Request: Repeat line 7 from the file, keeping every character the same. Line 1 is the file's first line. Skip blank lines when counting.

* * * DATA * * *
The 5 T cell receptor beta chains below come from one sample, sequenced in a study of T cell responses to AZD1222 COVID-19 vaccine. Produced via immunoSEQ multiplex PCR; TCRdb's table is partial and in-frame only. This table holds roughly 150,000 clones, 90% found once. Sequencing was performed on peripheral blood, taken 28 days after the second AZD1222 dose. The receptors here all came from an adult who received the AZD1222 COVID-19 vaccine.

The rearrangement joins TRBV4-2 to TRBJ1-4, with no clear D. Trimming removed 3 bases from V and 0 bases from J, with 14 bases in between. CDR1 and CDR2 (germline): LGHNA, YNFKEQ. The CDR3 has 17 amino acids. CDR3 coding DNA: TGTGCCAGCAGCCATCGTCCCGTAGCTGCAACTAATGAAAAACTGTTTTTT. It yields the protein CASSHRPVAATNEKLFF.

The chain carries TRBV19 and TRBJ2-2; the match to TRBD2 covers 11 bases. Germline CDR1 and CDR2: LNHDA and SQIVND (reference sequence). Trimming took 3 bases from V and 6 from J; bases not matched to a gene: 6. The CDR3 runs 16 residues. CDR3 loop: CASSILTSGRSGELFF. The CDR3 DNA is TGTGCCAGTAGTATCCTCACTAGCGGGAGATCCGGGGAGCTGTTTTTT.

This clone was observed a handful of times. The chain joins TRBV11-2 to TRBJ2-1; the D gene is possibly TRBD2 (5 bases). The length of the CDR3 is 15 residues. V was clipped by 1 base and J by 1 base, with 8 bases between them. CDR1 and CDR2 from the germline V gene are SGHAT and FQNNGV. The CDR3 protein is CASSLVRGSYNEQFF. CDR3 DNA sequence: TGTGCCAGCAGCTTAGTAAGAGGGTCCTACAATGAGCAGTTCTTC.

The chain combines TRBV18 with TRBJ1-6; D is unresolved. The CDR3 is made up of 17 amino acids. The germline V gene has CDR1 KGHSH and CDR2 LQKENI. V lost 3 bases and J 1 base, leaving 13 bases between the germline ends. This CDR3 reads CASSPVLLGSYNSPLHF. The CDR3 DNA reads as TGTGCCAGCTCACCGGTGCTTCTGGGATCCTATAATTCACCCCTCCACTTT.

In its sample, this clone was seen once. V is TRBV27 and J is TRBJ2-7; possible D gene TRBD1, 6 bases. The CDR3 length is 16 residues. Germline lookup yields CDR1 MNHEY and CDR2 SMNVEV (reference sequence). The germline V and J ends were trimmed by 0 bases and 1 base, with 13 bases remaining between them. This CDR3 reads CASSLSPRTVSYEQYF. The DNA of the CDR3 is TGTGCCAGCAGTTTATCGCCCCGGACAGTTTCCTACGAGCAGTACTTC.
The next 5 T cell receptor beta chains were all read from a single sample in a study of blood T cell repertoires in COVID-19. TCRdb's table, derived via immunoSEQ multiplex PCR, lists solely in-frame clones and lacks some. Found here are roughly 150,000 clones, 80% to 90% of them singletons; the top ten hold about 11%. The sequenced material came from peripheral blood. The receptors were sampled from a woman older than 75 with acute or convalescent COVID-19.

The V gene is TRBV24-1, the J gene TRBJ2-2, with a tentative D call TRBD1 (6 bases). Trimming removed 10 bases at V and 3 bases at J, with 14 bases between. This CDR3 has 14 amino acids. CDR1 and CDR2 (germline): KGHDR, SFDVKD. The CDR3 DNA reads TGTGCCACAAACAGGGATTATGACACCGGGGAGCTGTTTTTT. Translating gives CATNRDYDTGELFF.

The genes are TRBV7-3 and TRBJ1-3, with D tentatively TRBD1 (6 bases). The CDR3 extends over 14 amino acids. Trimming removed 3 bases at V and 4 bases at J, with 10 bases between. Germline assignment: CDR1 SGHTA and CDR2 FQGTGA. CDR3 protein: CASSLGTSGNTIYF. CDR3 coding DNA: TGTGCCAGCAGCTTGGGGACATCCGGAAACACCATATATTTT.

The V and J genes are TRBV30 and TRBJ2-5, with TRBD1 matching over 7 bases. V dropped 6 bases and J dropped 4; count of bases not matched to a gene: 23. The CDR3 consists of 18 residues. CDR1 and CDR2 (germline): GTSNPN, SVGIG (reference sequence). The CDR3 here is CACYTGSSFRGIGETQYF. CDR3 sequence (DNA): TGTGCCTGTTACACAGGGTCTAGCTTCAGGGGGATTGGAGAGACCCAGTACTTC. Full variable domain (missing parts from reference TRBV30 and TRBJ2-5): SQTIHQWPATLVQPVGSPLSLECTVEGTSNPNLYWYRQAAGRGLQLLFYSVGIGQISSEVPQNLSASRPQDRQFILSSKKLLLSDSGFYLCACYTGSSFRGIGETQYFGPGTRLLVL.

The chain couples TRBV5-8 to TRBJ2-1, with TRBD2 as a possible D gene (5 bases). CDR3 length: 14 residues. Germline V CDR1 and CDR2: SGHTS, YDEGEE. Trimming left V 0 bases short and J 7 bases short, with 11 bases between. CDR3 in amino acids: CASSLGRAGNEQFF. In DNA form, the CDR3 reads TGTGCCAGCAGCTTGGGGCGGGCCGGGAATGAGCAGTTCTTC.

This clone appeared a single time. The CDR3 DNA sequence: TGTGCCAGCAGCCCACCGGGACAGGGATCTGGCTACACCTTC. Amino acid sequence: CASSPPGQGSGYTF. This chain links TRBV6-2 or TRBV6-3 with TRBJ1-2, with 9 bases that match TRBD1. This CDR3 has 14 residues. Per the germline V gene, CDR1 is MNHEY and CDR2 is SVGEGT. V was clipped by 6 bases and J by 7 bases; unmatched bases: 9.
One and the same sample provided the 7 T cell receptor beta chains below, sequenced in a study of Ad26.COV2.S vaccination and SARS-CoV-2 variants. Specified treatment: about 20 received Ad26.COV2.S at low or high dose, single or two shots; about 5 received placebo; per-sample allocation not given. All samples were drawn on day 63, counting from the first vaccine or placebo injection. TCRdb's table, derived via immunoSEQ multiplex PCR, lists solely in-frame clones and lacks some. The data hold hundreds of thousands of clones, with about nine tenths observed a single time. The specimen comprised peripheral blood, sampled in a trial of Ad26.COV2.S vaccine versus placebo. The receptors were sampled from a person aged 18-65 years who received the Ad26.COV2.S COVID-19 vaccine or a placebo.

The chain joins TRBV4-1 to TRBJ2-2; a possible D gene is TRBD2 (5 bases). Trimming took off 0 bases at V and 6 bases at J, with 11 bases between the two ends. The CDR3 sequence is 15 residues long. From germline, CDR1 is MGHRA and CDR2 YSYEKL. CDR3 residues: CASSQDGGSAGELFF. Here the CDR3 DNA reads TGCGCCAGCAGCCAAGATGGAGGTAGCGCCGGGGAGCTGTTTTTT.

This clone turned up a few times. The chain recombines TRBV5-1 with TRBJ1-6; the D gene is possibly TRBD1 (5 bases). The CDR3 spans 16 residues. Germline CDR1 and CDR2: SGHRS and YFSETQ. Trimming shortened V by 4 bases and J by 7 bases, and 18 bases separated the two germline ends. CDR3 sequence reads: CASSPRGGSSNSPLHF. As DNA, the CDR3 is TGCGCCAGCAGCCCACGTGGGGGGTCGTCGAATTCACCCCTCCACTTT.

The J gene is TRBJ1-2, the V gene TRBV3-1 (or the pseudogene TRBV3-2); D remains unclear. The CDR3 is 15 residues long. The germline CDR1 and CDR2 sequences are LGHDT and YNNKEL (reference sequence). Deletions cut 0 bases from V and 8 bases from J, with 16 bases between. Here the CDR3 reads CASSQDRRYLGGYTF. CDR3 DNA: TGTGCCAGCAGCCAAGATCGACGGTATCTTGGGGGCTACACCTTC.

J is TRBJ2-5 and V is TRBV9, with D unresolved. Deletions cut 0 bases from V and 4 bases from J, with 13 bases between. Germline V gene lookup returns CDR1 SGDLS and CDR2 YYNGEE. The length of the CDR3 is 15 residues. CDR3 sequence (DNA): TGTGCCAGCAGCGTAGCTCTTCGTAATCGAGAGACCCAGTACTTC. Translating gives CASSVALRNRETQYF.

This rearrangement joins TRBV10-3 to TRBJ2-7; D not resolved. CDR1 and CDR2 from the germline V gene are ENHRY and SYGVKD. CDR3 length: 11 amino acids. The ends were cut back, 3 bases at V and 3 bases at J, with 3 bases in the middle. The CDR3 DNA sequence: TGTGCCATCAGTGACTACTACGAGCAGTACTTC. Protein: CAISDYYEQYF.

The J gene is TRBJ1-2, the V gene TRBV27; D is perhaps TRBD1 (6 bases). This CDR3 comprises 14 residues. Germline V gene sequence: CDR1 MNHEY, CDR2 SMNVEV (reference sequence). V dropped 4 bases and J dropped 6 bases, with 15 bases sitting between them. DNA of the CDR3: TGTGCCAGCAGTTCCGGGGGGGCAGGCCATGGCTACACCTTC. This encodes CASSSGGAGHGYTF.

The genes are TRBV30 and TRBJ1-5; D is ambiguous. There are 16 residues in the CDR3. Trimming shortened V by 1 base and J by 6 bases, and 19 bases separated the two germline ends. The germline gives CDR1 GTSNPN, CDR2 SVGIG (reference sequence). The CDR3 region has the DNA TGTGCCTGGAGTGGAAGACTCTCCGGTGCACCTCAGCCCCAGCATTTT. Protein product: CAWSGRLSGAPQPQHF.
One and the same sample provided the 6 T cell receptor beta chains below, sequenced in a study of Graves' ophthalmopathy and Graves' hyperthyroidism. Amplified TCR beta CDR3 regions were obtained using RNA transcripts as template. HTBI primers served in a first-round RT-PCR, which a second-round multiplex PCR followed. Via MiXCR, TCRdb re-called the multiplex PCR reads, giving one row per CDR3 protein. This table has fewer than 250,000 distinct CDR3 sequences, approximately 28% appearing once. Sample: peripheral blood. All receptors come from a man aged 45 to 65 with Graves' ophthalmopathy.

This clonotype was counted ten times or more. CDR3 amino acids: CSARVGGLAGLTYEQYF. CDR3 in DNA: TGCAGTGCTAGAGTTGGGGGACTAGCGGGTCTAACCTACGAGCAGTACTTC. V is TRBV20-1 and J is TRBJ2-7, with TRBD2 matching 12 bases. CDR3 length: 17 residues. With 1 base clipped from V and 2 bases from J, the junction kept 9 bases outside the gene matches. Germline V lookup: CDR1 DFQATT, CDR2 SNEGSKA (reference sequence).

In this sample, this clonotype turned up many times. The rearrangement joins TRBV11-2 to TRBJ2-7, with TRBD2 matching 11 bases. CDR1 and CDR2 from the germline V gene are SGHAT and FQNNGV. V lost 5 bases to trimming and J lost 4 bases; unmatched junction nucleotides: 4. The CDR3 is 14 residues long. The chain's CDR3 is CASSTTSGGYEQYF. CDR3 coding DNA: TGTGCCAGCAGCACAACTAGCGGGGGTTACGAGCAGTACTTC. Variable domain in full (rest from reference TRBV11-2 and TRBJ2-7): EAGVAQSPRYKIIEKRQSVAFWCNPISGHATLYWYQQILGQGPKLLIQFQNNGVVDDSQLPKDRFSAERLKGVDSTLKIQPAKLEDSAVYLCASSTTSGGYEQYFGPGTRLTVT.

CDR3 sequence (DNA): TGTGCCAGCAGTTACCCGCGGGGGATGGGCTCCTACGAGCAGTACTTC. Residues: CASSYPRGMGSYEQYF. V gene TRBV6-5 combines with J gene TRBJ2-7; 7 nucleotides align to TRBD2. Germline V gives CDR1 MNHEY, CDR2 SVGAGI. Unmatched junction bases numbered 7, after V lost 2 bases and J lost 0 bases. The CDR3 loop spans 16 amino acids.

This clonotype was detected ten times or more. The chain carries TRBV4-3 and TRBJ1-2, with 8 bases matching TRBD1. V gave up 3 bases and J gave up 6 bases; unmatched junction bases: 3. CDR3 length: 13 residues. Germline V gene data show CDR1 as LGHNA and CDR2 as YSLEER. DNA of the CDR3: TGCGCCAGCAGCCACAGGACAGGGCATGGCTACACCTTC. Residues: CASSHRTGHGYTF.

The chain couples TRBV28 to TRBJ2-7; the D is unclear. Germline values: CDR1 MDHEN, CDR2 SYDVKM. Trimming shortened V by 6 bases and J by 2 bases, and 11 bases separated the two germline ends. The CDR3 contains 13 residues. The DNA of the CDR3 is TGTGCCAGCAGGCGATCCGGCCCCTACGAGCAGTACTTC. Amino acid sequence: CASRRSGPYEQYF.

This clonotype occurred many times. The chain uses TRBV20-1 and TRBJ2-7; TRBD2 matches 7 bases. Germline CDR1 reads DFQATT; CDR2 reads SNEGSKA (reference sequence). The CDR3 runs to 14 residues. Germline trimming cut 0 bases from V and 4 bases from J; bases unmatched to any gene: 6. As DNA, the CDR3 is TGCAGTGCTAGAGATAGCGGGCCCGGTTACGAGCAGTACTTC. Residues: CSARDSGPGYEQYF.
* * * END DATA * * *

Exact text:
The next 5 T cell receptor beta chains were all read from a single sample in a study of blood T cell repertoires in COVID-19. TCRdb's table, derived via immunoSEQ multiplex PCR, lists solely in-frame clones and lacks some. Found here are roughly 150,000 clones, 80% to 90% of them singletons; the top ten hold about 11%. The sequenced material came from peripheral blood. The receptors were sampled from a woman older than 75 with acute or convalescent COVID-19.